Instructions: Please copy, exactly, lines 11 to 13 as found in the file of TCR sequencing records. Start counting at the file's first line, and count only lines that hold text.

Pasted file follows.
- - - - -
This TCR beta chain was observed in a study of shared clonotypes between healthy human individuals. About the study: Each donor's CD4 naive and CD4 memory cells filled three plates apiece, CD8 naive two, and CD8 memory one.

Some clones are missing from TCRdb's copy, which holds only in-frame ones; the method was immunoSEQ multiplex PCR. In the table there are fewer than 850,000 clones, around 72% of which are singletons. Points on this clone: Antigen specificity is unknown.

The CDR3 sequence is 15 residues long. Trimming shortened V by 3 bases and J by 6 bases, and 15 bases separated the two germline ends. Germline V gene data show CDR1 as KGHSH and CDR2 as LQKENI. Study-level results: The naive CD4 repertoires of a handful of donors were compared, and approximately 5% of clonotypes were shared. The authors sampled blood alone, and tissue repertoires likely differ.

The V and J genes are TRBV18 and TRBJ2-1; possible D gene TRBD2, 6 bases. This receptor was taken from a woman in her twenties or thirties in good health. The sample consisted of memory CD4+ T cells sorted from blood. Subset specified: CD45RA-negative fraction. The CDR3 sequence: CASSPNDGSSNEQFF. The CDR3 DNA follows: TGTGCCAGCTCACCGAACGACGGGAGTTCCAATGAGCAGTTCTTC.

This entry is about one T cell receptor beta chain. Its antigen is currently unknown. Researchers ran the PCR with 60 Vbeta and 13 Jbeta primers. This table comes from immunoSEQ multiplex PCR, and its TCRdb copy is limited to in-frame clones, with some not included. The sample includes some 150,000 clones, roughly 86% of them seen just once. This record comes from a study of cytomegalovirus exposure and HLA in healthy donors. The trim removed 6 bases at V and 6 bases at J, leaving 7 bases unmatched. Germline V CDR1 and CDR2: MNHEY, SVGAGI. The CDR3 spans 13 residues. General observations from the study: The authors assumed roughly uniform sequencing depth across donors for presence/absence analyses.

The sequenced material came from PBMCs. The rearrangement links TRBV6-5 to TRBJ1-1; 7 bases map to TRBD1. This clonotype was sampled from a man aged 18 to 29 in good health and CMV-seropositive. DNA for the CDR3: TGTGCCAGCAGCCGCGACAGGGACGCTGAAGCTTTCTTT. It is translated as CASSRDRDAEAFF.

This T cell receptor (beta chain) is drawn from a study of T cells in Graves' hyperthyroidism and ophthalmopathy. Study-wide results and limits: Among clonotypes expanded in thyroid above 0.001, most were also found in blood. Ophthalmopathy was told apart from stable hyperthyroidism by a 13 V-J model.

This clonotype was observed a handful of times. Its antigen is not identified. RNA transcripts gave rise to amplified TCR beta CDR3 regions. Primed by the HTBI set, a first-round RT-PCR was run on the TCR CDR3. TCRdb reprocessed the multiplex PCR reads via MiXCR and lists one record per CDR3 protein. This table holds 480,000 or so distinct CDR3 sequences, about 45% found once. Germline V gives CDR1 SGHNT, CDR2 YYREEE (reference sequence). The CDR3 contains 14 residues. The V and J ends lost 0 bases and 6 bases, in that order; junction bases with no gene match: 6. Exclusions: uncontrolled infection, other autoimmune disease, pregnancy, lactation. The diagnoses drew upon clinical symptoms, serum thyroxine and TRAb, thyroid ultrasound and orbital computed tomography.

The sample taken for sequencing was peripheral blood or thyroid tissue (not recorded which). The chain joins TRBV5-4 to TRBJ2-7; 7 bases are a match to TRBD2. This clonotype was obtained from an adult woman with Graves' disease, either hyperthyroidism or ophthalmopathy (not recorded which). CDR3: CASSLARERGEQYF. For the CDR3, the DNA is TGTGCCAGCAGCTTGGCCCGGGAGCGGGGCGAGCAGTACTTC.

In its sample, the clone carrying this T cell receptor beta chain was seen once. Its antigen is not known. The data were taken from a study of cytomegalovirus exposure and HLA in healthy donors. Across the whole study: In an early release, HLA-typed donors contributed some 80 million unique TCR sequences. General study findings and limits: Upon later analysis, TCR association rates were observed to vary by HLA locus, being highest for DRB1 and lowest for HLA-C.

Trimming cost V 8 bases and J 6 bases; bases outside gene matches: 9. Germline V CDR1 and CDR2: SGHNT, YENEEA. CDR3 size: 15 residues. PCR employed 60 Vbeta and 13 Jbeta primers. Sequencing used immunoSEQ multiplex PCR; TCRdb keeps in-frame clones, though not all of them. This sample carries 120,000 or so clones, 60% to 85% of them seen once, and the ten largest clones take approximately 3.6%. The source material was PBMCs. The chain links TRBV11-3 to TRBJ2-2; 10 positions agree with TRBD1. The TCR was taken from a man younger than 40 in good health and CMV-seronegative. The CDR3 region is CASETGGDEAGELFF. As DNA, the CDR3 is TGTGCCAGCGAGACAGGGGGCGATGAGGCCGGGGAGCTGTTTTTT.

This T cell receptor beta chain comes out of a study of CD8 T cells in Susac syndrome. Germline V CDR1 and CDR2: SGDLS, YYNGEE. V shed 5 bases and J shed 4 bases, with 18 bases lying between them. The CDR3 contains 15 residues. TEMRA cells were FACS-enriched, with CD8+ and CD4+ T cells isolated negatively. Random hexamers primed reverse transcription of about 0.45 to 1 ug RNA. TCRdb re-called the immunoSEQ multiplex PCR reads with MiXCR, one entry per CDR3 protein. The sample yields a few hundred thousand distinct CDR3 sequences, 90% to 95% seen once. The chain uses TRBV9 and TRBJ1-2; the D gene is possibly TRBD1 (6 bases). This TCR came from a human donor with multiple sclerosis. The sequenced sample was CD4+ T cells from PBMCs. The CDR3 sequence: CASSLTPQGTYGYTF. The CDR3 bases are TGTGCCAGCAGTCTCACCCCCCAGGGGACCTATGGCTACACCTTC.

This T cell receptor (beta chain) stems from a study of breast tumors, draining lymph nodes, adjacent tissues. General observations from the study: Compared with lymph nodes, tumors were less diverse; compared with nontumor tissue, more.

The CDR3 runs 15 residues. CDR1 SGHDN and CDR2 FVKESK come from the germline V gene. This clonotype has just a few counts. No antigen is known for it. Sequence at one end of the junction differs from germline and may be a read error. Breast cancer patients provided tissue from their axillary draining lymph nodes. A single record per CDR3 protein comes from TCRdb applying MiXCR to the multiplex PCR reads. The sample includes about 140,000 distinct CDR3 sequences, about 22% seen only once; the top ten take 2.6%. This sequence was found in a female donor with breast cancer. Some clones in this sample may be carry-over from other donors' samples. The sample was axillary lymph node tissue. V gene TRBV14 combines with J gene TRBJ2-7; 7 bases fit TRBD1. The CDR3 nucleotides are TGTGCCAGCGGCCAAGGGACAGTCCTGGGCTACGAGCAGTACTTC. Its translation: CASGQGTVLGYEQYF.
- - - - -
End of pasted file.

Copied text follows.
Trimming cost V 8 bases and J 6 bases; bases outside gene matches: 9. Germline V CDR1 and CDR2: SGHNT, YENEEA. CDR3 size: 15 residues. PCR employed 60 Vbeta and 13 Jbeta primers. Sequencing used immunoSEQ multiplex PCR; TCRdb keeps in-frame clones, though not all of them. This sample carries 120,000 or so clones, 60% to 85% of them seen once, and the ten largest clones take approximately 3.6%. The source material was PBMCs. The chain links TRBV11-3 to TRBJ2-2; 10 positions agree with TRBD1. The TCR was taken from a man younger than 40 in good health and CMV-seronegative. The CDR3 region is CASETGGDEAGELFF. As DNA, the CDR3 is TGTGCCAGCGAGACAGGGGGCGATGAGGCCGGGGAGCTGTTTTTT.

This T cell receptor beta chain comes out of a study of CD8 T cells in Susac syndrome. Germline V CDR1 and CDR2: SGDLS, YYNGEE. V shed 5 bases and J shed 4 bases, with 18 bases lying between them. The CDR3 contains 15 residues. TEMRA cells were FACS-enriched, with CD8+ and CD4+ T cells isolated negatively. Random hexamers primed reverse transcription of about 0.45 to 1 ug RNA. TCRdb re-called the immunoSEQ multiplex PCR reads with MiXCR, one entry per CDR3 protein. The sample yields a few hundred thousand distinct CDR3 sequences, 90% to 95% seen once. The chain uses TRBV9 and TRBJ1-2; the D gene is possibly TRBD1 (6 bases). This TCR came from a human donor with multiple sclerosis. The sequenced sample was CD4+ T cells from PBMCs. The CDR3 sequence: CASSLTPQGTYGYTF. The CDR3 bases are TGTGCCAGCAGTCTCACCCCCCAGGGGACCTATGGCTACACCTTC.

This T cell receptor (beta chain) stems from a study of breast tumors, draining lymph nodes, adjacent tissues. General observations from the study: Compared with lymph nodes, tumors were less diverse; compared with nontumor tissue, more.